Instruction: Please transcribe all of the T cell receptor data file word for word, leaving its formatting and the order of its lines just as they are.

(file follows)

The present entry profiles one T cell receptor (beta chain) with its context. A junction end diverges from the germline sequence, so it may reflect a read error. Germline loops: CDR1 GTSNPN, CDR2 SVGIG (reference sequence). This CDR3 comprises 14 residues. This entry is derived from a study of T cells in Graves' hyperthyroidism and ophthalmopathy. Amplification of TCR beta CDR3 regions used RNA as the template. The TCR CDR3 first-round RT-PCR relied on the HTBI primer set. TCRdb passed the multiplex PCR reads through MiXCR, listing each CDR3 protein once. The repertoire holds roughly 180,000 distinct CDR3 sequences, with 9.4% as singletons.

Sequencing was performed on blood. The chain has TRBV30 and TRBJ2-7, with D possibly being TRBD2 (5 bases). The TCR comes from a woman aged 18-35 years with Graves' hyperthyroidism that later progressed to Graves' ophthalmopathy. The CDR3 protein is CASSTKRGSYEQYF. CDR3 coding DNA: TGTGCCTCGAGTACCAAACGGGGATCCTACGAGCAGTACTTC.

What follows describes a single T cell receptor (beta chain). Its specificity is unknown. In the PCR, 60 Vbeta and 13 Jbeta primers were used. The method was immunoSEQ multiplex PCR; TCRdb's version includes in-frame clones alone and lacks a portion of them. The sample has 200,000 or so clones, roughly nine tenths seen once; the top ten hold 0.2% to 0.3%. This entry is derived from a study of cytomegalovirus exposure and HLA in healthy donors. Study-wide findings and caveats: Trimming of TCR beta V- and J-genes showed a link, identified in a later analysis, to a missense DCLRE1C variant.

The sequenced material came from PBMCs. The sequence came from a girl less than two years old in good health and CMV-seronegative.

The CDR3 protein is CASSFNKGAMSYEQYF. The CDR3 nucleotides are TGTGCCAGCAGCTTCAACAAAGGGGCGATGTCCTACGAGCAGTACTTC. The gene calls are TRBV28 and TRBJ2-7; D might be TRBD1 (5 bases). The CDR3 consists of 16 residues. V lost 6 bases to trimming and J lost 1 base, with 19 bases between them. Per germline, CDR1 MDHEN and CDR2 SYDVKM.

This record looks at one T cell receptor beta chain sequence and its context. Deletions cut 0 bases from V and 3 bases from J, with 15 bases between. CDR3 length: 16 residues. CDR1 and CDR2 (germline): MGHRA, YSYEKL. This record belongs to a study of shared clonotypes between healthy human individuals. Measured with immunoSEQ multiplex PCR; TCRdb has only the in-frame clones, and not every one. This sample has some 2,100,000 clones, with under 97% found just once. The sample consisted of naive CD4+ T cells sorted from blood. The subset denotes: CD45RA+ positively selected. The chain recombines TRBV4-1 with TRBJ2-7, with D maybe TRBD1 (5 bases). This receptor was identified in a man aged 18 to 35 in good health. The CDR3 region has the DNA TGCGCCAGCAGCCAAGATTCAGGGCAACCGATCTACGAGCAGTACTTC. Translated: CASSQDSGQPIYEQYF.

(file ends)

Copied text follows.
The present entry profiles one T cell receptor (beta chain) with its context. A junction end diverges from the germline sequence, so it may reflect a read error. Germline loops: CDR1 GTSNPN, CDR2 SVGIG (reference sequence). This CDR3 comprises 14 residues. This entry is derived from a study of T cells in Graves' hyperthyroidism and ophthalmopathy. Amplification of TCR beta CDR3 regions used RNA as the template. The TCR CDR3 first-round RT-PCR relied on the HTBI primer set. TCRdb passed the multiplex PCR reads through MiXCR, listing each CDR3 protein once. The repertoire holds roughly 180,000 distinct CDR3 sequences, with 9.4% as singletons.

Sequencing was performed on blood. The chain has TRBV30 and TRBJ2-7, with D possibly being TRBD2 (5 bases). The TCR comes from a woman aged 18-35 years with Graves' hyperthyroidism that later progressed to Graves' ophthalmopathy. The CDR3 protein is CASSTKRGSYEQYF. CDR3 coding DNA: TGTGCCTCGAGTACCAAACGGGGATCCTACGAGCAGTACTTC.

What follows describes a single T cell receptor (beta chain). Its specificity is unknown. In the PCR, 60 Vbeta and 13 Jbeta primers were used. The method was immunoSEQ multiplex PCR; TCRdb's version includes in-frame clones alone and lacks a portion of them. The sample has 200,000 or so clones, roughly nine tenths seen once; the top ten hold 0.2% to 0.3%. This entry is derived from a study of cytomegalovirus exposure and HLA in healthy donors. Study-wide findings and caveats: Trimming of TCR beta V- and J-genes showed a link, identified in a later analysis, to a missense DCLRE1C variant.

The sequenced material came from PBMCs. The sequence came from a girl less than two years old in good health and CMV-seronegative.

The CDR3 protein is CASSFNKGAMSYEQYF. The CDR3 nucleotides are TGTGCCAGCAGCTTCAACAAAGGGGCGATGTCCTACGAGCAGTACTTC. The gene calls are TRBV28 and TRBJ2-7; D might be TRBD1 (5 bases). The CDR3 consists of 16 residues. V lost 6 bases to trimming and J lost 1 base, with 19 bases between them. Per germline, CDR1 MDHEN and CDR2 SYDVKM.

This record looks at one T cell receptor beta chain sequence and its context. Deletions cut 0 bases from V and 3 bases from J, with 15 bases between. CDR3 length: 16 residues. CDR1 and CDR2 (germline): MGHRA, YSYEKL. This record belongs to a study of shared clonotypes between healthy human individuals. Measured with immunoSEQ multiplex PCR; TCRdb has only the in-frame clones, and not every one. This sample has some 2,100,000 clones, with under 97% found just once. The sample consisted of naive CD4+ T cells sorted from blood. The subset denotes: CD45RA+ positively selected. The chain recombines TRBV4-1 with TRBJ2-7, with D maybe TRBD1 (5 bases). This receptor was identified in a man aged 18 to 35 in good health. The CDR3 region has the DNA TGCGCCAGCAGCCAAGATTCAGGGCAACCGATCTACGAGCAGTACTTC. Translated: CASSQDSGQPIYEQYF.